Career Day at PS 196 in Williamsburg is hardly your normal “bring your parent to school” affair. After all, how many career days can count City Councilmembers, rock musicians, and representatives from the Brooklyn Nets as their participants? This year’s career day, hosted last Wednesday at the Bushwick Avenue elementary school, was undoubtedly an event to be proud of, creating a sense of community amongst parents, teachers, and students.
“We recruit parents from the school, as well as people that grew up in Williamsburg, because we want to show children that they can do whatever they want no matter where they come from,” said Principal Janine Colon. “As times are changing, careers are changing, and it’s very nice for kids to see different types of professions.”
The elementary school has hosted a career day for the past eight years. The event started out small with mostly the parents of students coming in to speak, but as the students began requesting to see different jobs represented, parents and teachers began networking to bring in a diverse group of professionals. This year, one of the more prominent attendees was Councilmember Diana Reyna, whose council district includes the elementary school.
“As long as I’ve been a councilmember this is one of my favorite days. I get to interact with students and give them an opportunity to ask questions,” said Reyna. “When you start engaging students in civic duties they have more of an appreciation for being part of a community.”
The fourth graders were eager to participate as Reyna asked them to guess the city’s budget. After shouting out guesses one over another, ranging from one thousand dollars to a cool billion, students’ mouths went agape when Reyna told them that it was sixty-four billion dollars. Reyna made sure to remind the students to register to vote when they turn eighteen, and to become active participants in the political process. To demonstrate her seriousness, she started a mock debate between the students over why only boys should get to use the “big boy” swing set in the playground.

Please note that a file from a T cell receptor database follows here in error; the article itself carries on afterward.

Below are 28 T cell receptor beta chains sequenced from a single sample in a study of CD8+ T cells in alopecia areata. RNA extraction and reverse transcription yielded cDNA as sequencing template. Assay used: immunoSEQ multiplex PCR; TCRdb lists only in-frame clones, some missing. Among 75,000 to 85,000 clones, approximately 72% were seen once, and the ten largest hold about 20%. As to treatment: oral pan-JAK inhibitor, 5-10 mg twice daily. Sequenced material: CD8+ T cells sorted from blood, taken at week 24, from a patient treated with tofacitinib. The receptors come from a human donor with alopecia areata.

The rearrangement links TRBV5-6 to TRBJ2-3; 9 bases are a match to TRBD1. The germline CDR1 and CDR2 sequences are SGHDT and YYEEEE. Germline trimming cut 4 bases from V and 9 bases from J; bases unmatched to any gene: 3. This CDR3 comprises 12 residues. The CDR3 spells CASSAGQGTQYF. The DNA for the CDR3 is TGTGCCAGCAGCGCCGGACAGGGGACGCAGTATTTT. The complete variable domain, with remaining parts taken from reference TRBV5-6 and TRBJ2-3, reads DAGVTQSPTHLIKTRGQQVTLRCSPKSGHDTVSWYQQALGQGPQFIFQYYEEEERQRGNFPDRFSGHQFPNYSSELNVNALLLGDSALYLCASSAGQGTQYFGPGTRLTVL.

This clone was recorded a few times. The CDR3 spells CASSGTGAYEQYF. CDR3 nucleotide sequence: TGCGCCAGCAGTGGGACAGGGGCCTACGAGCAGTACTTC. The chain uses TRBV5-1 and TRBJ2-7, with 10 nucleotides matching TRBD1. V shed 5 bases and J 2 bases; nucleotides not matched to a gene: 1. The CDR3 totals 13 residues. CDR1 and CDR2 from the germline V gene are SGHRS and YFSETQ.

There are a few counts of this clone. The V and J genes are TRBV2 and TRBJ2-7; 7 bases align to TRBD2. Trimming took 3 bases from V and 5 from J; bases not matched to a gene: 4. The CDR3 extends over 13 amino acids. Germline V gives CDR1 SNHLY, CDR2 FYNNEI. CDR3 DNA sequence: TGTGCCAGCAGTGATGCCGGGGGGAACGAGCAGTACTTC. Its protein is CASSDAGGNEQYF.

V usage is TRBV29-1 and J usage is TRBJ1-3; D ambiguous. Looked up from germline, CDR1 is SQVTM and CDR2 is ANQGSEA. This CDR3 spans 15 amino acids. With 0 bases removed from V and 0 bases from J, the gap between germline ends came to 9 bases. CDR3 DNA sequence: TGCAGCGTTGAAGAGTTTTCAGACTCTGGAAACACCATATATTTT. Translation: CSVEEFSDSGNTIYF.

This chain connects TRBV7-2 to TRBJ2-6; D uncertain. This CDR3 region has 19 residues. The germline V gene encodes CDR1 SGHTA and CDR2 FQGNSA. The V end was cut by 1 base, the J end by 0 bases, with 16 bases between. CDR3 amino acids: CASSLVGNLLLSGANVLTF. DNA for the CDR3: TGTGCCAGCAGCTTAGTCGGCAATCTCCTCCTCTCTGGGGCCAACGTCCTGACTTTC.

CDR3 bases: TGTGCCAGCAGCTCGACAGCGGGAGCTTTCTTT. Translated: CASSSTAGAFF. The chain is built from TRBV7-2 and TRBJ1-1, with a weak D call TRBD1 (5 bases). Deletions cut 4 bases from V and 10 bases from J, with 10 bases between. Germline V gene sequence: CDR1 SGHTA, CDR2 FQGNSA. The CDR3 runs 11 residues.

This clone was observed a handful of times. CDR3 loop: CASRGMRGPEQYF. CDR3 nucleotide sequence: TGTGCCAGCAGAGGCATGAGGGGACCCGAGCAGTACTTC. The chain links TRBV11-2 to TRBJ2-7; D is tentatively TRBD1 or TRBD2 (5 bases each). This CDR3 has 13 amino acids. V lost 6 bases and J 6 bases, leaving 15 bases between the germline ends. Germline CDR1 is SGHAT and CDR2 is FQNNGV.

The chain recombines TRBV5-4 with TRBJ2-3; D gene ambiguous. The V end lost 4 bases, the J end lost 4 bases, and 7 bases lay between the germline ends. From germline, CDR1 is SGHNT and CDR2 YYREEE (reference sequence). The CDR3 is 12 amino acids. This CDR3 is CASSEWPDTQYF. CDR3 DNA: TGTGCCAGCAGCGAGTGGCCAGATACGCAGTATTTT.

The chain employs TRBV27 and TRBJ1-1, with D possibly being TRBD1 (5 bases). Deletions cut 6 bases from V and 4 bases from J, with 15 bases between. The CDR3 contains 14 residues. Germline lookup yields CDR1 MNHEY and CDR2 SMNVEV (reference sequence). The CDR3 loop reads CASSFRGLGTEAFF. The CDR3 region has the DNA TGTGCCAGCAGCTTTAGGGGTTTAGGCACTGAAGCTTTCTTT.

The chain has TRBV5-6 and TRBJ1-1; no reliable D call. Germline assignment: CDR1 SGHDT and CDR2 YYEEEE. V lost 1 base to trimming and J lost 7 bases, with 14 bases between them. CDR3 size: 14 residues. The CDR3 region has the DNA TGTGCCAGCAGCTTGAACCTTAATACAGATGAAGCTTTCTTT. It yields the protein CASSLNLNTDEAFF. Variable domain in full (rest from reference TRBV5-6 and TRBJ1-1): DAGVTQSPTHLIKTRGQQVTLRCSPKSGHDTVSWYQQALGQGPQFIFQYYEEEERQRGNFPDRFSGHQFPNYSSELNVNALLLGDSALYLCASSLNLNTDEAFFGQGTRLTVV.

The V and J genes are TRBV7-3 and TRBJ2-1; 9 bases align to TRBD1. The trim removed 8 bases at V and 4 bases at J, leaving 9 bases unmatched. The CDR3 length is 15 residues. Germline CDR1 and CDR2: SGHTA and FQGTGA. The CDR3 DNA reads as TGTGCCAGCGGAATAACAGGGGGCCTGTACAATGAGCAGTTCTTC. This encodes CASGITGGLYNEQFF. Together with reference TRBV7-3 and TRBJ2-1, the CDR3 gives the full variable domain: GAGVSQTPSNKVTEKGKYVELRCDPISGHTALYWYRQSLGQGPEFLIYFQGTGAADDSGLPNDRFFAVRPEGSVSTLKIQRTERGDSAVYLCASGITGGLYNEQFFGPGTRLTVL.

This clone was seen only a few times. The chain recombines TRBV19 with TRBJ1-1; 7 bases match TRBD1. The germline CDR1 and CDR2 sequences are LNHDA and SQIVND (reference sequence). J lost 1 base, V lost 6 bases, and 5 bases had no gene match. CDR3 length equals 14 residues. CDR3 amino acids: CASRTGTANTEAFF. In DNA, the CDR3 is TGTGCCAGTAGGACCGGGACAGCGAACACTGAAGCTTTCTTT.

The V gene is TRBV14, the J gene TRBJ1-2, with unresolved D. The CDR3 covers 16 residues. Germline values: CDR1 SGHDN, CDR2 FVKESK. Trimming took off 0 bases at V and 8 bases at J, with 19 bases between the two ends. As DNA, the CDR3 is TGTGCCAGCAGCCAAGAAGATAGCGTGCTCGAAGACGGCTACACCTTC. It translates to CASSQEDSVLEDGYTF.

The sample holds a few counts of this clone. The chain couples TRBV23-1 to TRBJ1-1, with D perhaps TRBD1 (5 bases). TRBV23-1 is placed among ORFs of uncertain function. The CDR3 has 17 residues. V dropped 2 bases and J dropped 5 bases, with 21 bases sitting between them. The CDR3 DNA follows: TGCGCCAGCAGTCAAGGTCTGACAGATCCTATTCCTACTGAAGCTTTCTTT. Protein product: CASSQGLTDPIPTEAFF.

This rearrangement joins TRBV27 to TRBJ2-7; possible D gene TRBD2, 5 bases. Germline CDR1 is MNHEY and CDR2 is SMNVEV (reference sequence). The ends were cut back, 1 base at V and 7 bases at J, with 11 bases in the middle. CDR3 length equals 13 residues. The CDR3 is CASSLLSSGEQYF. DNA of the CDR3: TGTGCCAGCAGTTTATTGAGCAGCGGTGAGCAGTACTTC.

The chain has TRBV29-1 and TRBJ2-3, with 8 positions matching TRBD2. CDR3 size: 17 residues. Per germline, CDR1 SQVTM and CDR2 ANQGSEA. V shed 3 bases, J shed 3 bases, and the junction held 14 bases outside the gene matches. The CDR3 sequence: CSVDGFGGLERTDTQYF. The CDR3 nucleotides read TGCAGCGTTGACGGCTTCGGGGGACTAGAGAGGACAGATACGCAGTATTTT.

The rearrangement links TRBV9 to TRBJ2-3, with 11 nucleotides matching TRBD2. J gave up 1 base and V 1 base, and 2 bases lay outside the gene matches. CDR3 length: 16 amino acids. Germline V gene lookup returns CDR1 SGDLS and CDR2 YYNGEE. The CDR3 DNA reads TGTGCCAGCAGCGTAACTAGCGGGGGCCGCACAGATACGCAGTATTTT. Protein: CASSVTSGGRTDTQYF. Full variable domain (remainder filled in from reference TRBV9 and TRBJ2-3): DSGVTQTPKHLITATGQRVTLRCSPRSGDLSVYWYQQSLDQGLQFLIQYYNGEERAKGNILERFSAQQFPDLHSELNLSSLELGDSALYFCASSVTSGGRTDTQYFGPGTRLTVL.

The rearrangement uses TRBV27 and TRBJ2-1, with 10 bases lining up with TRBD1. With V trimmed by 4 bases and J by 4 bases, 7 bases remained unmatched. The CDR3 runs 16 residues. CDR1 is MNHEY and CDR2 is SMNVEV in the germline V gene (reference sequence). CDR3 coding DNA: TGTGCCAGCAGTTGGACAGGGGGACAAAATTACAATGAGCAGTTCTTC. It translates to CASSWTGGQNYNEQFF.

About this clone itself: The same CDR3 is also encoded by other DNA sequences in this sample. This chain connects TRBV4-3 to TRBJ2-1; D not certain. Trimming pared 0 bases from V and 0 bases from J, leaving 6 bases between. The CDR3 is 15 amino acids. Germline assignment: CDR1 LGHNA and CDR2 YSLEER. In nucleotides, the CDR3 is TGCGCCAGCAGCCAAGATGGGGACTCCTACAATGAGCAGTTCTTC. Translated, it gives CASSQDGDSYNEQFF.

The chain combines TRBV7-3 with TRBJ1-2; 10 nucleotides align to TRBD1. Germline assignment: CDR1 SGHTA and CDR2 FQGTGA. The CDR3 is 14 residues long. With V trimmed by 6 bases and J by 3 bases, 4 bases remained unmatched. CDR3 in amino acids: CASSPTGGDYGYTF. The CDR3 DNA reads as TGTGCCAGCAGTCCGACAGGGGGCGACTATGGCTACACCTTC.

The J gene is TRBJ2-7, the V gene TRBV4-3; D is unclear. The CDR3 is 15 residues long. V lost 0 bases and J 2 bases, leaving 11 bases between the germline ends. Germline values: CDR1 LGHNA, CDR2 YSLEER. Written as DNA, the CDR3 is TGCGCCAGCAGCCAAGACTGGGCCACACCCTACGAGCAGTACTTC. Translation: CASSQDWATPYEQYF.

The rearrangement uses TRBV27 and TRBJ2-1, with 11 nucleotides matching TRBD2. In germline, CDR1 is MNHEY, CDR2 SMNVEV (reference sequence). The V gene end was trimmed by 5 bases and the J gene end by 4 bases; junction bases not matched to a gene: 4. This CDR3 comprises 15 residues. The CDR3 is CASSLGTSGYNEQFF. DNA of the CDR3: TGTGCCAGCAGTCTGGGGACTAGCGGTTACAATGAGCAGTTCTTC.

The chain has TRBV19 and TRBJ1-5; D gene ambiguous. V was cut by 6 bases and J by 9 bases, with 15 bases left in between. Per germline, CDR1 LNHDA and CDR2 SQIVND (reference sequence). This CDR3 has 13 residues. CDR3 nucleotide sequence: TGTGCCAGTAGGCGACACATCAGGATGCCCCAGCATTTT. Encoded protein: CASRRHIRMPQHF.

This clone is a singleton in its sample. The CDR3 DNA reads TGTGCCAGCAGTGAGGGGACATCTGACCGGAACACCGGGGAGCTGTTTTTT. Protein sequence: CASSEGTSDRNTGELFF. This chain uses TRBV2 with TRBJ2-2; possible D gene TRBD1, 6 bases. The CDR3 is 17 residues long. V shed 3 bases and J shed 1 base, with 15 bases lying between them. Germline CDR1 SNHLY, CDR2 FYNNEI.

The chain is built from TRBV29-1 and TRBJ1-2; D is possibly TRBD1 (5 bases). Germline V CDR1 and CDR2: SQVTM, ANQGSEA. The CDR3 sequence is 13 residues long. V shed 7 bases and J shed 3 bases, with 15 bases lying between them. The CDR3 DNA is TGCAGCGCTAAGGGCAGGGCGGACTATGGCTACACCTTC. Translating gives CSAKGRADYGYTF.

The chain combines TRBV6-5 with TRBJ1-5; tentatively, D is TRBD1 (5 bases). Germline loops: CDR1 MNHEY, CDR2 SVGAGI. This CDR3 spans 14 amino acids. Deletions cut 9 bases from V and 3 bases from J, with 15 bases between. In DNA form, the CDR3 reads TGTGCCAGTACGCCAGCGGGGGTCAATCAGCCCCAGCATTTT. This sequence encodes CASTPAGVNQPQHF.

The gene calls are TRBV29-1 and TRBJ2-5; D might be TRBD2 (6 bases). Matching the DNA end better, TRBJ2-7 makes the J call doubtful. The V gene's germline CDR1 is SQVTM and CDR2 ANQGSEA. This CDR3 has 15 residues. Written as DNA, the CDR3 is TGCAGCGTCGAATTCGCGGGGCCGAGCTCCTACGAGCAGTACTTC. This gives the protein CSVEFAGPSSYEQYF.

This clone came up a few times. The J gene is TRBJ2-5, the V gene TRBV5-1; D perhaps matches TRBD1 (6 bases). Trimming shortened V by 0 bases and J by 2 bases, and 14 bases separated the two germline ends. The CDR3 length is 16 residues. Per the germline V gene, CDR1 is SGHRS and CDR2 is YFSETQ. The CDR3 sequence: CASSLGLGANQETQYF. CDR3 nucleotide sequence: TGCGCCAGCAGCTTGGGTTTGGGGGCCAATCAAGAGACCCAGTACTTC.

But politics was hardly the only profession for the students to absorb. Jeff Scott, the Director of Community & Player Relations for the Brooklyn Nets, tried to explain to one classroom the importance of having an alternative profession in mind when dreaming of becoming a professional athlete. And although not an NBAer himself, Scott still managed to impress by passing around the size twenty sneaker of the Nets’ seven-foot center, Brook Lopez.
“Kids get caught up about what happens on the court and sometimes don’t understand the business side,” said Scott. “My job is to educate kids on career choices and options.”
Perhaps one of the more underrated aspects of the day is the effect it has on the presenters, reminding every parent and teacher that once they too were fledgling youths with endless dreams and enthusiasm.
“Often times, kids don’t have the chance to see the real thing,” said Paulie Z, a professional musician and founder of the Rock Asylum Foundation charity. “To have someone in the class explaining things to you is very inspirational. It makes us think about how we got here and why we got here. These are all moments that made us who we are.”
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